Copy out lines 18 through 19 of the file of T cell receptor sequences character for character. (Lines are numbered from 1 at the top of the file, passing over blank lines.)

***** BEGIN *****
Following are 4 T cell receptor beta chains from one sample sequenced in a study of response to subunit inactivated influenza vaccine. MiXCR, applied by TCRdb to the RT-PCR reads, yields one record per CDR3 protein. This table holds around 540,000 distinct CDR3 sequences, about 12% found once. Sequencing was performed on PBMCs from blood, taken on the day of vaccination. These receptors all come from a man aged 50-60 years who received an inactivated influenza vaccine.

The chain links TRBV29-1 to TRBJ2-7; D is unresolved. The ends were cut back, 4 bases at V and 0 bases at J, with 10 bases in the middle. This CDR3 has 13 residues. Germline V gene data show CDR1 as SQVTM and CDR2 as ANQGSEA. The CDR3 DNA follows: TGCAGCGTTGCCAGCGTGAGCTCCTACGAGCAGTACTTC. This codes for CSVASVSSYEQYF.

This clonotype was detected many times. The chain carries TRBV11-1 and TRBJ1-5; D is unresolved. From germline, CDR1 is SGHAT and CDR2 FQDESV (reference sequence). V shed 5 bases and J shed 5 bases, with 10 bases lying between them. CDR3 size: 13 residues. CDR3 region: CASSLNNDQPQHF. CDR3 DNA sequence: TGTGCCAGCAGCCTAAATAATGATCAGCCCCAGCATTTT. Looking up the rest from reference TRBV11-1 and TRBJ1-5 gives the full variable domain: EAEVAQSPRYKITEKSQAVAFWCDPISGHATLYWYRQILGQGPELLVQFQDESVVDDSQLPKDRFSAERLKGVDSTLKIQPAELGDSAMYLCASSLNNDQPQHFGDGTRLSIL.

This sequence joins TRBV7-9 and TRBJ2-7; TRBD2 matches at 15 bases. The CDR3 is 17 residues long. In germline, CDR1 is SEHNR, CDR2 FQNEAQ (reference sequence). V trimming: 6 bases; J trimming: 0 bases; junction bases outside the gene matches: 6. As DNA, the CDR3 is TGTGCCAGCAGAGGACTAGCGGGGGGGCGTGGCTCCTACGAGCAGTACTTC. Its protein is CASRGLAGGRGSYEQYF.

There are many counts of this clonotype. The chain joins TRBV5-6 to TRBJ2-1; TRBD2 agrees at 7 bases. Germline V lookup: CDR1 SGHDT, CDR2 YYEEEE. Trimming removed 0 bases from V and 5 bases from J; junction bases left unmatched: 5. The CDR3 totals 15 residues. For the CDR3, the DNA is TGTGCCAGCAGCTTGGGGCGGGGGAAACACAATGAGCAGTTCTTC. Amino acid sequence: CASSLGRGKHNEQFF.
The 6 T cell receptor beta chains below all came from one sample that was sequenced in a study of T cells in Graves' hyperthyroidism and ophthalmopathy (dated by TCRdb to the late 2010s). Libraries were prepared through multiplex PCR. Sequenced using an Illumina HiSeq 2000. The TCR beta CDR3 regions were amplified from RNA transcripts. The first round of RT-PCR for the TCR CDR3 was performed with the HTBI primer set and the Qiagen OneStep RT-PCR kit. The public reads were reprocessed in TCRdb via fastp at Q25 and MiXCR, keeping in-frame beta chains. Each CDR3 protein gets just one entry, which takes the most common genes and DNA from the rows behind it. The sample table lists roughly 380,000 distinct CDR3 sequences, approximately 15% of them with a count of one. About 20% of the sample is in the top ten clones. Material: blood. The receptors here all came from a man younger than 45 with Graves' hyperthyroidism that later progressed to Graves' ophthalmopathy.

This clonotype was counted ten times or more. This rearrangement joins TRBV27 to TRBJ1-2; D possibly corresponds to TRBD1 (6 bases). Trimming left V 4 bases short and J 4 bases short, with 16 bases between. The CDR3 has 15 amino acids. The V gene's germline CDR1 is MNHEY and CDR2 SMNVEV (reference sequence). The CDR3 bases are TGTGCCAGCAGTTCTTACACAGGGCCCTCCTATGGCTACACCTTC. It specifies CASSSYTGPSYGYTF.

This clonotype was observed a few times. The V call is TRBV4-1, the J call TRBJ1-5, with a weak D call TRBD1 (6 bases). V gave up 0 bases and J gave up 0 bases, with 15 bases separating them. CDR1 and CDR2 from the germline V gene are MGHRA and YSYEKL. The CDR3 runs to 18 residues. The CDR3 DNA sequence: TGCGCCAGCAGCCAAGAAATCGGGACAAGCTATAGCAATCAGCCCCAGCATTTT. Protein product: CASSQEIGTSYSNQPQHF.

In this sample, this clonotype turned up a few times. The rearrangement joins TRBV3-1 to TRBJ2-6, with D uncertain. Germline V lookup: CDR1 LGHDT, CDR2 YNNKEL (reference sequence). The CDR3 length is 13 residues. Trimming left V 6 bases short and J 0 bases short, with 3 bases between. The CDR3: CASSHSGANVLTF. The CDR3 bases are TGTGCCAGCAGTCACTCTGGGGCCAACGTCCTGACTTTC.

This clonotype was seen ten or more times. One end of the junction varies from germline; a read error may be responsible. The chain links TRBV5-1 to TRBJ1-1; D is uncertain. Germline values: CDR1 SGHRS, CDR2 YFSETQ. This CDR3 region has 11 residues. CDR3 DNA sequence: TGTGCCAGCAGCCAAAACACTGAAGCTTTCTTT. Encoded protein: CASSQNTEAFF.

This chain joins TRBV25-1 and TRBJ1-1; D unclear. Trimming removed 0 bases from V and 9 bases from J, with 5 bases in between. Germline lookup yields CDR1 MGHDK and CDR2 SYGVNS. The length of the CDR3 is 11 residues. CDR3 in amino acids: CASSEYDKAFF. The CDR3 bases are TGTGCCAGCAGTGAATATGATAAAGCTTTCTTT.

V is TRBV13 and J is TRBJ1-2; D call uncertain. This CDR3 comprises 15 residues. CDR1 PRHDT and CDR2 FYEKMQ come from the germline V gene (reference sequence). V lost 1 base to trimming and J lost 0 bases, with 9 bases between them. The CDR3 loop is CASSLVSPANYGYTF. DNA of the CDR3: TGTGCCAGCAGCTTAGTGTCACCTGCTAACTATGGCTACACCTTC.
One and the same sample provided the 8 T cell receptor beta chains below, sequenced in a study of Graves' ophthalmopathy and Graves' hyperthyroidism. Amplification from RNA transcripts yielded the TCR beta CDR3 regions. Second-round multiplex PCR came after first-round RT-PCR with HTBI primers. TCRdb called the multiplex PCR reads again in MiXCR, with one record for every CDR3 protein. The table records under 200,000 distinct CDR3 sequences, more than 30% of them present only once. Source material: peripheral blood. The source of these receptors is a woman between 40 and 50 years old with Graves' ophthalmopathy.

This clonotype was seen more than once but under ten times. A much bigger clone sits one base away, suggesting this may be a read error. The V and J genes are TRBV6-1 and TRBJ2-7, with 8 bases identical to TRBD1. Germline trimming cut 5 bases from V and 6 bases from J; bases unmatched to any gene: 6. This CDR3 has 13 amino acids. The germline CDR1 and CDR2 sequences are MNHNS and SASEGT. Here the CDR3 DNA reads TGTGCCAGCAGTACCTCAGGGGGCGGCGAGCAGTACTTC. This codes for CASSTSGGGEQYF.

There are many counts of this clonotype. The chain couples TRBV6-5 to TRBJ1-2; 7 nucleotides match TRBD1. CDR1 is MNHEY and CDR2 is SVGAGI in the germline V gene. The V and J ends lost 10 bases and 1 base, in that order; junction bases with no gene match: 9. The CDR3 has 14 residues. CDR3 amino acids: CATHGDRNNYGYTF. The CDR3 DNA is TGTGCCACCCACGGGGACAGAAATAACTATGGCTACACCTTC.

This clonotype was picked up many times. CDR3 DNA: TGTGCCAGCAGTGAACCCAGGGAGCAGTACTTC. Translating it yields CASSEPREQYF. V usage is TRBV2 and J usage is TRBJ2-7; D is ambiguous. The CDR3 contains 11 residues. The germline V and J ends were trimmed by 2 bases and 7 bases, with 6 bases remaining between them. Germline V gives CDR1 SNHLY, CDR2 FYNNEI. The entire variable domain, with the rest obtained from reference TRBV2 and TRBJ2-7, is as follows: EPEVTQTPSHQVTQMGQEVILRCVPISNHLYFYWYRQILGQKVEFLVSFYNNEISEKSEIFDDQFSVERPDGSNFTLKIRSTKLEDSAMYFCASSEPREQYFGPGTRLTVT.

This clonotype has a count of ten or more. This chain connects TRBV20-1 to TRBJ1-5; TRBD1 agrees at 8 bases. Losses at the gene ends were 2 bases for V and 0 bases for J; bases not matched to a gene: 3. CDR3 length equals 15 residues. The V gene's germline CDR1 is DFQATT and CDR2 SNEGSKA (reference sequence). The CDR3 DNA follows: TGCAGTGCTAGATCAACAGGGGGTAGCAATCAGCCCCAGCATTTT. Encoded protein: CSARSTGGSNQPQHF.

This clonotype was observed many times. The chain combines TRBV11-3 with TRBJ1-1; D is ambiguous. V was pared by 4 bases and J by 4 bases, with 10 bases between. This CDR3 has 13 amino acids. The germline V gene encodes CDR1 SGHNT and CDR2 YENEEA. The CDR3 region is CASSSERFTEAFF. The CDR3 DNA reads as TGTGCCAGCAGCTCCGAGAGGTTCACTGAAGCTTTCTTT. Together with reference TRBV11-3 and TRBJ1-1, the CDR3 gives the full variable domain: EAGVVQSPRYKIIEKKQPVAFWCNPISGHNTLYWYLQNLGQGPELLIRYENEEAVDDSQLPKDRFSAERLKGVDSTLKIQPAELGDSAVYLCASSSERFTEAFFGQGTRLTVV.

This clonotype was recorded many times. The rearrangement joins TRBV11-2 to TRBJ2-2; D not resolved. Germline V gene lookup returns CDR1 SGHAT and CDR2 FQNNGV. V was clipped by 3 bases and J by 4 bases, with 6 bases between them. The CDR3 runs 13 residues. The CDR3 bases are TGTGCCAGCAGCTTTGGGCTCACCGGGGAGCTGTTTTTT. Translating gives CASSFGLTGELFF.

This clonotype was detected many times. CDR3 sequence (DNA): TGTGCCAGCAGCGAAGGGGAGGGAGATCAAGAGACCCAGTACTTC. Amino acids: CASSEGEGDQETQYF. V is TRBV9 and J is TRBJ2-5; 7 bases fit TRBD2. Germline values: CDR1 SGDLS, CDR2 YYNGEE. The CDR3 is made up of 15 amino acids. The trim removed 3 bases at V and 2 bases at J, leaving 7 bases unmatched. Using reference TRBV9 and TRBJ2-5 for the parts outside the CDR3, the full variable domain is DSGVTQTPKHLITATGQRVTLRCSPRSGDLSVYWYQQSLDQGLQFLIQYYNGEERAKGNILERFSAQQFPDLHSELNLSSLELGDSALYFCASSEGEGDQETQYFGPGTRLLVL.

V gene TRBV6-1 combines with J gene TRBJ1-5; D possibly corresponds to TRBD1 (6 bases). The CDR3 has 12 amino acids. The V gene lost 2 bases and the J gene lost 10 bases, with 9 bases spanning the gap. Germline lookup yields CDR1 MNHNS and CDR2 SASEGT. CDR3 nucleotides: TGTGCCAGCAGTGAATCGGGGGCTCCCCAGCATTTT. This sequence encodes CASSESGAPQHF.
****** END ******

This clonotype was observed many times. The chain combines TRBV11-3 with TRBJ1-1; D is ambiguous. V was pared by 4 bases and J by 4 bases, with 10 bases between. This CDR3 has 13 amino acids. The germline V gene encodes CDR1 SGHNT and CDR2 YENEEA. The CDR3 region is CASSSERFTEAFF. The CDR3 DNA reads as TGTGCCAGCAGCTCCGAGAGGTTCACTGAAGCTTTCTTT. Together with reference TRBV11-3 and TRBJ1-1, the CDR3 gives the full variable domain: EAGVVQSPRYKIIEKKQPVAFWCNPISGHNTLYWYLQNLGQGPELLIRYENEEAVDDSQLPKDRFSAERLKGVDSTLKIQPAELGDSAVYLCASSSERFTEAFFGQGTRLTVV.

This clonotype was recorded many times. The rearrangement joins TRBV11-2 to TRBJ2-2; D not resolved. Germline V gene lookup returns CDR1 SGHAT and CDR2 FQNNGV. V was clipped by 3 bases and J by 4 bases, with 6 bases between them. The CDR3 runs 13 residues. The CDR3 bases are TGTGCCAGCAGCTTTGGGCTCACCGGGGAGCTGTTTTTT. Translating gives CASSFGLTGELFF.